Kenny O'Dell

From Wikipedia, the free encyclopedia
Jump to navigation Jump to search
Kenny O'Dell
Birth nameKenneth Guy Gist Jr.[1]
Born(1944-06-21)June 21, 1944
Antlers, Oklahoma, U.S.
Died(2018-03-27)March 27, 2018 (aged 73)
Cool Springs, Tennessee, U.S.
GenresCountry
Occupation(s)Singer-songwriter
InstrumentsGuitar
Years active1962–1979
LabelsVegas, Capricorn

Kenny O'Dell (born Kenneth Guy Gist Jr.[2]; June 21, 1944 – March 27, 2018)[3] was an American country music singer and songwriter.

Early in his career, he worked with guitarist Duane Eddy, and his own band, Guys and Dolls. He is best known for writing the country hit "Behind Closed Doors", which Charlie Rich recorded, and "Mama He's Crazy" for The Judds. "Behind Closed Doors" won a Grammy Award in 1973 for Best Country & Western Recording. O'Dell also wrote pop and soft rock songs, including "Next Plane to London", which was a Top 20 hit in 1967 for Rose Garden. O'Dell is credited as "Kenny Gist, Jr" on the record label.

Charlie Rich also had a top 10 hit in 1972 with the O'Dell-penned song, "I Take It On Home". O'Dell was inducted into the Nashville Songwriters Hall of Fame. His sole Billboard Top 40 appearance came in 1967 when "Beautiful People" climbed to number 38, and his only other Billboard Top 100 appearance came in 1968 with the local hit "Springfield Plane". O'Dell also had a top 10 country hit on his own with "Let's Shake Hands and Come Out Lovin'" in 1978.[1]

When O'Dell first moved to Nashville, he ran Bobby Goldsboro's publishing company. He has had other hit covers including "Trouble in Paradise" by Loretta Lynn in 1974.[citation needed]

O'Dell also penned the song "Why Don't We Go Somewhere And Love" recorded by Kenny Rogers on his best-selling hit album from 1976, the self-titled "Kenny Rogers". Rogers re-recorded the song soon after as a duet with Dottie West on another chart hit album, Every Time Two Fools Collide, both of which were worldwide releases on United Artists Records.

Personal life and death[edit]

O'Dell's wife, guitarist Vivian J. "Corki" Ray (née Casey) Gist died at the age of 80 in 2017. The couple had three children.[4][5]

O'Dell died of natural causes on March 27, 2018 in Cool Springs, Tennessee. He was 73.[2]

Discography[edit]

Albums[edit]

Year Album Label
1968 Beautiful People Vegas
1974 Kenny O'Dell Capricorn
1978 Let's Shake Hands and Come Out Lovin'

Singles[edit]

Year Single Chart Positions Album
US Country US
[6]
CAN Country
1962 "Old Time Love" single only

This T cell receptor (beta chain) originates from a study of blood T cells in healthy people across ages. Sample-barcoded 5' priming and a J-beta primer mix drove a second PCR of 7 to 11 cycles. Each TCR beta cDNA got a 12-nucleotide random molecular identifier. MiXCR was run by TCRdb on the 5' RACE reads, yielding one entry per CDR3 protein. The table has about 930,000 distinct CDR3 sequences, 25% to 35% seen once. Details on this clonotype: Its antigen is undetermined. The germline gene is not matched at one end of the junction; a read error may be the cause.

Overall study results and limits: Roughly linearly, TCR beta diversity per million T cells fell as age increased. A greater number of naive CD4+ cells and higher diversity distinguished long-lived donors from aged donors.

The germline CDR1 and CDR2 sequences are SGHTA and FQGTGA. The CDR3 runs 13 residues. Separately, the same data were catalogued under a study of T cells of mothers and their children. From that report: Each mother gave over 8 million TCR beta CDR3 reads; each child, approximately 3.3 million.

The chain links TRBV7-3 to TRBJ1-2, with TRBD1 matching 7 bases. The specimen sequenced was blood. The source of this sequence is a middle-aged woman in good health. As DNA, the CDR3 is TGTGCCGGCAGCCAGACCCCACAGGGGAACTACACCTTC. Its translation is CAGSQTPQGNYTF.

1967 "Beautiful People" 38 Beautiful People
1968 "Springfield Plane" 94 singles only
"Happy with You" 118
"Bless Your Little Heart"
1970 "If I Was a Rambler"
1971 "Jubal"
1972 "Why Don't We Go Somewhere and Love"
"Lizzie and the Rainman"
1973 "Rock and Roll Man"
1974 "You Bet Your Sweet, Sweet Love" 58 Kenny O'Dell
"I'll Find Another Way (To Say I Love You)"
1975 "Soulful Woman" 18 36
"My Honky Tonk Ways" 37 105 singles only
"I Can't Think When You're Doin'"
1978 "Let's Shake Hands and Come Out Lovin'" 9 Let's Shake Hands and Come Out Lovin'
"As Long as I Can Wake Up in Your Arms" 12 14
1979 "Medicine Woman" 32 single only

Awards[edit]

1973—Grammy\Best Country Song\"Behind Closed Doors"

1973—CMA\Song of the Year\"Behind Closed Doors"

1973—CMA\Single of the Year\"Behind Closed Doors"

1973—ACM\Song of the Year\"Behind Closed Doors"

1973—ACM\Single of the Year\"Behind Closed Doors"

1984—Nashville Songwriters Association International\Songwriter of the Year

1984—NSAI\Song of the Year\"Mama He's Crazy"

1985—BMI\Country Song of the Year\"Mama He's Crazy"

References[edit]

  1. ^ a b Whitburn, Joel (2008). Hot Country Songs 1944 to 2008. Record Research, Inc. p. 304. ISBN 0-89820-177-2.
  2. ^ a b https://www.washingtonpost.com/entertainment/music/grammy-winning-country-songwriter-kenny-odell-dies-at-73/2018/03/29/351a3a2c-3373-11e8-b6bd-0084a1666987_story.html
  3. ^ "Grammy-winning country songwriter Kenny O'Dell dies at 73". Washington Post. Associated Press. Retrieved 29 March 2018.
  4. ^ https://www.rollingstone.com/country/news/corki-casey-odell-pioneering-guitarist-dead-at-80-w482367
  5. ^ http://www.legacy.com/obituaries/tennessean/obituary.aspx?n=vivian-gist-corki-odell&pid=185381851&fhid=14297
  6. ^ Whitburn, Joel (2011). Top Pop Singles 1955–2010. Record Research, Inc. p. 661. ISBN 0-89820-188-8.

External links[edit]